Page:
Laurens Martin

Do you want the world to be a better place or do you just want you, and only you, to make the world a better place?



Perhaps we have made critical practice something impossibly large. When the stakes are power structures, global economies, racial tension, social stratification— when they are macro level “wicked problems”, we have no choice but to speculate. To speculate and leave it at that, that is. Speculation…

Via: Greg Ponchak

i’ll do whatever i feel like, viva la impulsivity, viva la I have no idea what I’m doing but whatever I feel I should do is probably the best i could possibly do. forget thinking, forget common sense. common sense is for people brainwashed by society. ofc they are brainwashed. no need for common sense and no need for any consideration. no need to take any consequences of my impulsivity in consideration. no need to take people who are affected by any consequences of my impulsivity in consideration. they should not be taking my happiness away. viva la me.

Geluk is een griploos handvat en verdriet een mantel van velcro.

facebook account as a birthday present for 12 year olds➝



If we could independently offer ourselves self-affirmation and let go of the conviction that we ought to take part in our excessively social culture, would loneliness still be such a daunting matter?

humans are social animals, this excessively social culture is both the…

Note that I’m not, in any way, denying the fact that humans are social creatures. Nor am I am saying we should stop being social alltogether. Although what you say about social media is true and yes, it’s influence in general is undeniably relevant to this— I do think you might be missing what it is exactly I’m questioning here, or perhaps you’re reacting to a more specific (mis)interpretation of what I’m trying to say. Either way, we are expected to take part in all sorts of social activities, which often go beyond the online world. Going out every weekend as a teen, having some small talk with an old friend you see in town, being together with family at Christmas, celebrating new year at your mates, going to the movies, etc. And in fact I don’t think there’s generally anything wrong with doing such things. Especially when you’re making others sincerely happy by doing so. Whether or not doing these things is not the issue here. The motivation behind our choice to do so, however, is. If one does not take part in such social activities to the extent of what is socially accepted, he/she is often immediately considered lonely. Considered lonely by others and by her-/himself. We take part in all sorts of social activities anyway, to or beyond the extent of what is socially accepted, to avoid being ‘lonely’— or what is considered lonely— in all cases. Which is where the danger lies. Why do we think not being social in a way, and to an extent defined by our culture, makes us lonely? At that point, are we really lonely or in fact just jealous/anxious/insecure; feelings that are probably, at least in this case, born from the conviction by ourselves and/or others that we’re actually lonely? Do we only take part in social activites to such extent because we’re anxious? If we could offer ourselves self-affirmation, convince ourselves that we’re not a shit person when we don’t take part in mundane or not-so-mundane social activites at all; or to an extent which is unfairly expected by our culture, would we still individually be convinced that we’re lonely (while really that’s an illusion in this case), and consequently start feeling jealous, anxious and/or insecure when we arent taking part to that expected extent?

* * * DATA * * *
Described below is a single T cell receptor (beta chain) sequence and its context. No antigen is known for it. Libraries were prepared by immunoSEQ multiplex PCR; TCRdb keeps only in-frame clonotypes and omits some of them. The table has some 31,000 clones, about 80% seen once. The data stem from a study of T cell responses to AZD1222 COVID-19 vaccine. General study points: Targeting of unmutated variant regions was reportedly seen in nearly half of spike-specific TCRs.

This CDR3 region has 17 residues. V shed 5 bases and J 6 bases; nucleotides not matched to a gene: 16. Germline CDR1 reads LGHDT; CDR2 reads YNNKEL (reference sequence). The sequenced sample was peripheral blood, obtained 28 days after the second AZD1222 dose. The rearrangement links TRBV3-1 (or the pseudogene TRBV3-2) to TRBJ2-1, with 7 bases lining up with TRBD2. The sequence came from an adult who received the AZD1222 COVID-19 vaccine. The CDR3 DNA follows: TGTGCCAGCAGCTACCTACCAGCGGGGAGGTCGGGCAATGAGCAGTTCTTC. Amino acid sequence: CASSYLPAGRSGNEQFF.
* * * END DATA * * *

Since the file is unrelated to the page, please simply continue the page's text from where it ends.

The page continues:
Please don’t answer these questions. That’s not why I’m questioning all of this. The answers are simple. Living upon the answers is not.

I’m not saying we shouldn’t be social. I’m not saying small talk or any traditional “social activity” is pointless or shouldn’t exist. I’m not saying spending time together is a bad thing. I’m not denying we’re social creatures. That’s not the issue. The issue lies in our motivations.

That said, I am not convinced that succes in ‘following your dreams’ on itself is a way to reach self-affirmation. In fact, I am actually convinced being able to offer ourselves self-affirmation is essential to being able following our own dreams in the first place.

Via: fucking stranded

If we could independently offer ourselves self-affirmation and let go of the conviction that we ought to take part in our excessively social culture, would loneliness still be such a daunting matter?